April 11, 2019

The shiny new toy in stroke treatment is endovascular therapy.  There have now been 12 randomized controlled trials (RCTs) on endovascular stroke therapy (EST), with eight of the last nine showing positive results – stunningly positive.  This flood of positive trials has led to new guidelines from the American Heart Association (AHA) and American Stroke Association (ASA)that extend the treatment window potentially as far out as 24 hours after last known well, and has spawned a movement to completely overhaul how we deliver care for patients with acute ischemic stroke (AIS). With all of the enthusiasm for EST, it is important to review the evolution of this new approach, to review and critique the evidence, and to evaluate what this means in clinical practice.

April 1, 2019

Background: No matter which side of the debate you sit on in regard to systemic thrombolysis in acute ischemic stroke (AIS), there is one truth: systems have undergone major changes to ensure tPA is offered to patients in the ≤4.5-hour window.  The debate surrounding tPA in AIS lies in the equipoise surrounding benefits while there are very real harms.  Advocates of tPA in AIS hang on to two trials that have never been replicated (i.e. NINDS and ECASS-III), and both have major methodological issues. Skeptics of tPA in AIS appropriately argue that there are 11 other randomized clinical trials which have shown almost no benefit, but come at the cost of early increased early mortality and symptomatic intracranial hemorrhage (sICH) (Nice breakdown of individual trials of thrombolysis in stroke can be found at First10EM).  Now there is a push to extend the window of tPA out to 9 hours in AIS with newer imaging modalities such as MRI diffusion-weighted studies in patients with unknown onset of symptoms. The push for this stems from the fact that patients with a visible ischemic lesion on diffusion-weighted imaging, combined with the absence of a clearly visible hyperintense signal in the same region on fluid-attenuated inversion recovery (FLAIR) is predictive of symptom onset within 4.5 hours before imaging.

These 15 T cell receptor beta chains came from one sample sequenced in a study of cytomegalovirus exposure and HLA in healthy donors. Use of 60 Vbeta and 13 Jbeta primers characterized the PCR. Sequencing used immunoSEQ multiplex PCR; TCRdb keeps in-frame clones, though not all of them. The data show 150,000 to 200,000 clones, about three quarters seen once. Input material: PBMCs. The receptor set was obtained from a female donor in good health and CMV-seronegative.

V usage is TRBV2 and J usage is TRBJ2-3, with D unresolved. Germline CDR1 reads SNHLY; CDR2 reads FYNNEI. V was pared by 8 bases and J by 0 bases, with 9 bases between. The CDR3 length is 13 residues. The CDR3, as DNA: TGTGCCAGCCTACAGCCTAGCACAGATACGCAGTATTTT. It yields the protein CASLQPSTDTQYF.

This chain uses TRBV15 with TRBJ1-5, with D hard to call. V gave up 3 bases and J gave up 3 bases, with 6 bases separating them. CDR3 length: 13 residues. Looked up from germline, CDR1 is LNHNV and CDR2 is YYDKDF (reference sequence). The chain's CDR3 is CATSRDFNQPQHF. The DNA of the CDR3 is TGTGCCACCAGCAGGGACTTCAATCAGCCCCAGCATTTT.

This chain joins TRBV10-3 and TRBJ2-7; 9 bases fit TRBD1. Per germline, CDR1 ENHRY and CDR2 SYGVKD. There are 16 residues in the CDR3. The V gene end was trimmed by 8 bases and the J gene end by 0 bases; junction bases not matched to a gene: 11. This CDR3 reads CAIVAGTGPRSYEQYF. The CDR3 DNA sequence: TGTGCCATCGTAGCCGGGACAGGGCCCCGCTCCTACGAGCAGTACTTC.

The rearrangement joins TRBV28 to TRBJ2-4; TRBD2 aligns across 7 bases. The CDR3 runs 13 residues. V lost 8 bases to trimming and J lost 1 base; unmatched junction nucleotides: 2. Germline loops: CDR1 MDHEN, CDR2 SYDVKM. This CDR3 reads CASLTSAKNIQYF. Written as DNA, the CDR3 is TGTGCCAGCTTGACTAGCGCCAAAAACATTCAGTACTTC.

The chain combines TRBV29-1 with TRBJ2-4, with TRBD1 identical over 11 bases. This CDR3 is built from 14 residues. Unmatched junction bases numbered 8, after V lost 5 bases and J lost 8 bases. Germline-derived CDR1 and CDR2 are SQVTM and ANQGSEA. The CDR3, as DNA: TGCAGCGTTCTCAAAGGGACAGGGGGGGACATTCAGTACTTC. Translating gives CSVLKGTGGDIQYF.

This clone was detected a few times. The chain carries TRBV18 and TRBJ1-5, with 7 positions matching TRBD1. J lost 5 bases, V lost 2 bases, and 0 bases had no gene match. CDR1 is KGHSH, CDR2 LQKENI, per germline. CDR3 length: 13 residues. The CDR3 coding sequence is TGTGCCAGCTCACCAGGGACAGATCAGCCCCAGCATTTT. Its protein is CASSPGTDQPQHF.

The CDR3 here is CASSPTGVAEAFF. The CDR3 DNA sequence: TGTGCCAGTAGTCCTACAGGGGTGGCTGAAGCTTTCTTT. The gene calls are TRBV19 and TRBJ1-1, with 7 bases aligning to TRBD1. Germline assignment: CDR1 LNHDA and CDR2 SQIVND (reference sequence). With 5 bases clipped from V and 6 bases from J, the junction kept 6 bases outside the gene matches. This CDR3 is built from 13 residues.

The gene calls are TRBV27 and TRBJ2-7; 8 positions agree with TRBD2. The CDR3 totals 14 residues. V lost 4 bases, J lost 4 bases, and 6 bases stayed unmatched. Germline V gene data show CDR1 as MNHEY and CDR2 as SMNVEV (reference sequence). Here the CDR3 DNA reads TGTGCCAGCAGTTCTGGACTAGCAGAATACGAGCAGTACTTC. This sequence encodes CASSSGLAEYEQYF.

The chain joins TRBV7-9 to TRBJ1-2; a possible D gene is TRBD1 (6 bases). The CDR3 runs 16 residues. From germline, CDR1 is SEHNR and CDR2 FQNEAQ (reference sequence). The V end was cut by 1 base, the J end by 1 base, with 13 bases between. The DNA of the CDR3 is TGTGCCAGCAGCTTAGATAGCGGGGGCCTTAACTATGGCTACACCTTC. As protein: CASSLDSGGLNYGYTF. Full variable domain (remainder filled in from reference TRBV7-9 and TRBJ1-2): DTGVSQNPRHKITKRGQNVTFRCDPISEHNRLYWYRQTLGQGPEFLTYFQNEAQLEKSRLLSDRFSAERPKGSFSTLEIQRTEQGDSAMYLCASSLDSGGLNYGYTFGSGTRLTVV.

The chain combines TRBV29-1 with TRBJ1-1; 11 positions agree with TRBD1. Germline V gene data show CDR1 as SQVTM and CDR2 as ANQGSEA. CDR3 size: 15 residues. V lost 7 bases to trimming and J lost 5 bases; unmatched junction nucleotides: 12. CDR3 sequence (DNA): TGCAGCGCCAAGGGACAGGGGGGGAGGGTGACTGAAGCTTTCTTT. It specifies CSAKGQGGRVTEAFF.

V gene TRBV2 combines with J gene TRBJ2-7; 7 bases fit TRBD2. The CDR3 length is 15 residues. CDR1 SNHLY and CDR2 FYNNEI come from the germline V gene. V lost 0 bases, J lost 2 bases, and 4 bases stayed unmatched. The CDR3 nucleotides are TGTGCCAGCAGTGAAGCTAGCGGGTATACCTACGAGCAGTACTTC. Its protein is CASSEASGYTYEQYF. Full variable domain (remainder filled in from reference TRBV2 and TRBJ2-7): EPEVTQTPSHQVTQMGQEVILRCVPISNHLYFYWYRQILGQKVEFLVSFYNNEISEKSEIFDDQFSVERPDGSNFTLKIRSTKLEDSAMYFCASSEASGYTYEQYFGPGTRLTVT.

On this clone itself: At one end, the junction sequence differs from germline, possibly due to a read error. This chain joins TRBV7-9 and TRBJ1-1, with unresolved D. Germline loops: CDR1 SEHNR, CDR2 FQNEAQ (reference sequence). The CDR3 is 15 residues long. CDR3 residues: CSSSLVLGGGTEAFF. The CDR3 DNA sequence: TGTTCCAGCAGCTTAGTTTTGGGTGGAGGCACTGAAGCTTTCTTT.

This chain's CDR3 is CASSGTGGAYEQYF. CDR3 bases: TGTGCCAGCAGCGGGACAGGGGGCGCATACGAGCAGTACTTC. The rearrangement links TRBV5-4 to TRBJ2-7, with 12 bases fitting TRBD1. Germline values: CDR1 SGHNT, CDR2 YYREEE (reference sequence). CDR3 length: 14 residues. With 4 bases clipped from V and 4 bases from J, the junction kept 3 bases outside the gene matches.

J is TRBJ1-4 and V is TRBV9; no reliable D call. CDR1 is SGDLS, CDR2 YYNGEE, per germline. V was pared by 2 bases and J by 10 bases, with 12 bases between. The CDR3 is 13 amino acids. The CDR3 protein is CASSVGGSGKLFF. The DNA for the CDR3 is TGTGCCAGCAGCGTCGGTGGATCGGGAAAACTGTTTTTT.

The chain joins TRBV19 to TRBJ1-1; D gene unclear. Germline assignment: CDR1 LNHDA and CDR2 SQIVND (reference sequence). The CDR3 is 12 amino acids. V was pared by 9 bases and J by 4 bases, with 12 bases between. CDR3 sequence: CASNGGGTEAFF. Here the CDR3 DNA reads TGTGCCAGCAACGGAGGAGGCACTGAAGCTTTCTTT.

October 24, 2018

Background: Headache is a common presentation to the emergency department  (ED) accounting for 2% of all visits [1].  Of the patients that present with headache,1 – 3% will be due to a subarachnoid hemorrhage (SAH) [1]. SAH is a true diagnostic dilemma as delays in diagnosis can lead to significant morbidity and mortality. Further complicating matters, almost half of patients will be alert and neurologically intact at first presentation [3].  Non-Contrast Head CT (NCHCT) is very sensitive when performed soon after headache. However, we don’t want to order unnecessary NCHCTs as that increase cost and radiation exposure. Invasive testing such as lumbar puncture, which in itself can be a painful procedure, can also cause headache.  The Ottawa SAH Clinical Decision Rule was designed to help facilitate the identification of SAH in alert, neurologically intact adults presenting to the ED with acute, non-traumatic headache, while minimizing expensive and invasive over testing.  This post will serve as a review of the current literature in the derivation and validation of the Ottawa SAH Clinical Decision Rule.

September 6, 2018

Background: Despite serious concerns about the role of alteplase in the management of acute ischemic stroke including, but not limited to, significant conflicts of interest, unbalanced baseline patient characteristics, systematic devaluation of contrary data, lack of reproduced benefit and low fragility index, it remains standard care for patients presenting with symptoms of acute ischemic stroke within 3 (or 4.5 depending on system) hours of onset of symptoms. Though the NINDS studies only showed benefit in a specific subgroup of patients, subsequent work has endeavored to expand the target group in a classic example of indication creep. Patients with minor CVA (NIHSS < 5 without disabling features or, essentially mRS 0-1) represent one such subgroup in which alteplase is often not employed due mainly in part to the perception of minimal benefit with continued potential for harm (i.e. anaphylaxis, intracranial hemorrhage). Alteplase supporters argue that minor stroke patients should still get the drug as it not only may reduce symptoms but can also prevent deterioration. The evidence for this viewpoint is both extremely limited and of poor methodologic quality.